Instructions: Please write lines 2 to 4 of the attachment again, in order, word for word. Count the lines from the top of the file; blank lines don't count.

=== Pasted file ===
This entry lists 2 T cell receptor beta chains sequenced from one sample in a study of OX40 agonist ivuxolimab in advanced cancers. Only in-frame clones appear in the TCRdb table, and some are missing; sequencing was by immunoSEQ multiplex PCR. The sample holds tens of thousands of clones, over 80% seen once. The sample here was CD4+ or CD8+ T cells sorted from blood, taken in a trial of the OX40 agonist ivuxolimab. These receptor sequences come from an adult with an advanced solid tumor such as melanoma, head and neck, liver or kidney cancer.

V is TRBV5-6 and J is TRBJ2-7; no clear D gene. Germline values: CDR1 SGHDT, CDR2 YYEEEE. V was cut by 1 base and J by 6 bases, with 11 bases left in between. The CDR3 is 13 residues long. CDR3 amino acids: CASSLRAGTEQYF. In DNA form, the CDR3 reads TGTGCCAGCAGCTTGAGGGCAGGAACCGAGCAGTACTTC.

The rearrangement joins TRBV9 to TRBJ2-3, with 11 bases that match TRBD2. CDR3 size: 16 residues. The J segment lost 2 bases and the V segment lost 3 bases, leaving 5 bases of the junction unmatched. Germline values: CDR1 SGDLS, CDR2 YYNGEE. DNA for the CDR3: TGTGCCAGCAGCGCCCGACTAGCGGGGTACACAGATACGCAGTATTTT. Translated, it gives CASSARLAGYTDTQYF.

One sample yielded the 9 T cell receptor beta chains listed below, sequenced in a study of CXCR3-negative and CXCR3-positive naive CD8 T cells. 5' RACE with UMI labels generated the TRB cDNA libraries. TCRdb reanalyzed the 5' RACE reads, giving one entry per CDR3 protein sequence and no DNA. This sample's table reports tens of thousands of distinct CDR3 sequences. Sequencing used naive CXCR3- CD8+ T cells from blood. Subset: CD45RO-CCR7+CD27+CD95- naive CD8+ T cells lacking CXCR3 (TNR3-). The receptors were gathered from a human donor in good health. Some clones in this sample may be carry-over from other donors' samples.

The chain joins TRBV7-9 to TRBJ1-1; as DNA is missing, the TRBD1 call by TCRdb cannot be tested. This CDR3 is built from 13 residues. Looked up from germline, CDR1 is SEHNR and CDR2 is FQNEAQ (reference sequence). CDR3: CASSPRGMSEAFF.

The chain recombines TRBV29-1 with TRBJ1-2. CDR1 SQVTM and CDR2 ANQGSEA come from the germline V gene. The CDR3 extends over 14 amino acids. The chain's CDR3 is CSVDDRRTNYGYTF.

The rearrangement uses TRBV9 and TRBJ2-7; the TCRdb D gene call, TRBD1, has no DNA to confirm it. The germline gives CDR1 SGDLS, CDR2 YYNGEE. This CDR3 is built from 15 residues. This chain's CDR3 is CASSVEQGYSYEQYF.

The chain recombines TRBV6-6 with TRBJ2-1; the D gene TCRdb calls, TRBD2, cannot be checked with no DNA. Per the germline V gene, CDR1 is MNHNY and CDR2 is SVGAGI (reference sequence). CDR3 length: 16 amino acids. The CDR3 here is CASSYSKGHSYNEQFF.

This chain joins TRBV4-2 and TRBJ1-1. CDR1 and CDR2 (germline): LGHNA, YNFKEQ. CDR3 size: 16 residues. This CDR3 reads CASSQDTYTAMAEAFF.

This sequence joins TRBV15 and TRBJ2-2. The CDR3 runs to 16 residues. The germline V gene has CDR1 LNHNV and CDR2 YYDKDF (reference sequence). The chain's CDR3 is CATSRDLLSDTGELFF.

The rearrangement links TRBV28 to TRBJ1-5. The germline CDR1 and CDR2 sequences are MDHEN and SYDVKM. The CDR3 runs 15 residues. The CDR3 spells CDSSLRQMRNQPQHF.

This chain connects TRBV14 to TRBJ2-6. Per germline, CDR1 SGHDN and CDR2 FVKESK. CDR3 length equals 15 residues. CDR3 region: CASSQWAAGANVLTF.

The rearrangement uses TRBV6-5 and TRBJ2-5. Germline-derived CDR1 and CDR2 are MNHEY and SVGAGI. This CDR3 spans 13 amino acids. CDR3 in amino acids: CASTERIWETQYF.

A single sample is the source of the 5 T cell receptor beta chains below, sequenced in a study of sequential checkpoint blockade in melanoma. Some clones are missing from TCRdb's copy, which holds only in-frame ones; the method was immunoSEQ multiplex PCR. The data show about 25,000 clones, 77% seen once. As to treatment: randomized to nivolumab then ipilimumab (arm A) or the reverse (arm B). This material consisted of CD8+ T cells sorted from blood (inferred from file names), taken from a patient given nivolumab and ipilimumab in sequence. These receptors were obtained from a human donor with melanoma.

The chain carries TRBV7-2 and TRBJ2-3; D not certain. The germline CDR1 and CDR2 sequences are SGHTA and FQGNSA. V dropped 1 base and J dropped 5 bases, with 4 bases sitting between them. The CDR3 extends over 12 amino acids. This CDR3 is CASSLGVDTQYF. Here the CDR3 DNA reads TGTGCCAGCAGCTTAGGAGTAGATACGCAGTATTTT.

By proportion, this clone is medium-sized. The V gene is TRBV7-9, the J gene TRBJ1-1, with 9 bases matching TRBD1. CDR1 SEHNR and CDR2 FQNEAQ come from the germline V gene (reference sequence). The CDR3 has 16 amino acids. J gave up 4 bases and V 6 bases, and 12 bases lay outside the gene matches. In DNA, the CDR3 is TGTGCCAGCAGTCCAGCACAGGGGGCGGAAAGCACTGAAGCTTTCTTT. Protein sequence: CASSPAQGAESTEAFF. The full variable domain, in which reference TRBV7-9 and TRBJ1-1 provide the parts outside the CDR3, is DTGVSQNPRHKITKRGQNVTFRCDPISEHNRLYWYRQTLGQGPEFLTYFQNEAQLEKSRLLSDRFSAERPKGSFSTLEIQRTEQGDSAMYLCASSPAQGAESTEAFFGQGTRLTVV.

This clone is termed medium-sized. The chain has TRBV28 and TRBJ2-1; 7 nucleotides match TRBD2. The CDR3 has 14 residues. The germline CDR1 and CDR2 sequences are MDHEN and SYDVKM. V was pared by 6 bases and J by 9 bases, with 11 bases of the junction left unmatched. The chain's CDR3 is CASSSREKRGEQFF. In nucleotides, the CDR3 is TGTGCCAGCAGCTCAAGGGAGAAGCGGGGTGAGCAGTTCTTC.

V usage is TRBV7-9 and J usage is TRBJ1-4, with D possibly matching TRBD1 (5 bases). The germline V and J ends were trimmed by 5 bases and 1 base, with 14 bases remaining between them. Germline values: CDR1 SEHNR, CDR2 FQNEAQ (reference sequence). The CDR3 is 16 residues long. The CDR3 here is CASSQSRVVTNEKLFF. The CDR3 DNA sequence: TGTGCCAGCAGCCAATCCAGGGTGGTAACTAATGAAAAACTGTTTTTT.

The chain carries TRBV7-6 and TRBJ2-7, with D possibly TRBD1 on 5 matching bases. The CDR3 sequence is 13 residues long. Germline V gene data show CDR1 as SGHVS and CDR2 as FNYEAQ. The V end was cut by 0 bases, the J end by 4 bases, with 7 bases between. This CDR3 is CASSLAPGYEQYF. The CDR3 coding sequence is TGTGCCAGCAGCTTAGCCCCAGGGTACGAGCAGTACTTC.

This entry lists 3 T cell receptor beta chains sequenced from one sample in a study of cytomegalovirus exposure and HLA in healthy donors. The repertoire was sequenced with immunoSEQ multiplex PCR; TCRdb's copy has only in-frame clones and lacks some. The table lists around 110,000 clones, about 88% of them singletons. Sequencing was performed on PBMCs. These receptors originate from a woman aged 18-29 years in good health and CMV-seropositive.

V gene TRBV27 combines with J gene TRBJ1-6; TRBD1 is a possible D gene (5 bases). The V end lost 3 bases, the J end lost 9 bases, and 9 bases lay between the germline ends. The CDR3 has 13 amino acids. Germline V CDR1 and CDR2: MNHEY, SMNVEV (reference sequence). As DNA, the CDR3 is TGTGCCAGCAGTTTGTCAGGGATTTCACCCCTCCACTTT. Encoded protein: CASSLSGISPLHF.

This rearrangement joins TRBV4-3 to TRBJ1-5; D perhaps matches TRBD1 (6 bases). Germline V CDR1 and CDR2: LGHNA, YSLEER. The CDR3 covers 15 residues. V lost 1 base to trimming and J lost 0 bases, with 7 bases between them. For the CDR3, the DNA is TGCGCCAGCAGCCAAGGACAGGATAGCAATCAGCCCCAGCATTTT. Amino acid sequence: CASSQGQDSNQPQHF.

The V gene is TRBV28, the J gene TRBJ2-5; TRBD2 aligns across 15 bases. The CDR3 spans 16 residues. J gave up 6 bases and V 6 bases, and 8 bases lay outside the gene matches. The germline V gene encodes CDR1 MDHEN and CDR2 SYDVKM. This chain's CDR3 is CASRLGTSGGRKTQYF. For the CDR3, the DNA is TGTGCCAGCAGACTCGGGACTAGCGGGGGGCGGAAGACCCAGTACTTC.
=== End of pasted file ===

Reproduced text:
V is TRBV5-6 and J is TRBJ2-7; no clear D gene. Germline values: CDR1 SGHDT, CDR2 YYEEEE. V was cut by 1 base and J by 6 bases, with 11 bases left in between. The CDR3 is 13 residues long. CDR3 amino acids: CASSLRAGTEQYF. In DNA form, the CDR3 reads TGTGCCAGCAGCTTGAGGGCAGGAACCGAGCAGTACTTC.

The rearrangement joins TRBV9 to TRBJ2-3, with 11 bases that match TRBD2. CDR3 size: 16 residues. The J segment lost 2 bases and the V segment lost 3 bases, leaving 5 bases of the junction unmatched. Germline values: CDR1 SGDLS, CDR2 YYNGEE. DNA for the CDR3: TGTGCCAGCAGCGCCCGACTAGCGGGGTACACAGATACGCAGTATTTT. Translated, it gives CASSARLAGYTDTQYF.

One sample yielded the 9 T cell receptor beta chains listed below, sequenced in a study of CXCR3-negative and CXCR3-positive naive CD8 T cells. 5' RACE with UMI labels generated the TRB cDNA libraries. TCRdb reanalyzed the 5' RACE reads, giving one entry per CDR3 protein sequence and no DNA. This sample's table reports tens of thousands of distinct CDR3 sequences. Sequencing used naive CXCR3- CD8+ T cells from blood. Subset: CD45RO-CCR7+CD27+CD95- naive CD8+ T cells lacking CXCR3 (TNR3-). The receptors were gathered from a human donor in good health. Some clones in this sample may be carry-over from other donors' samples.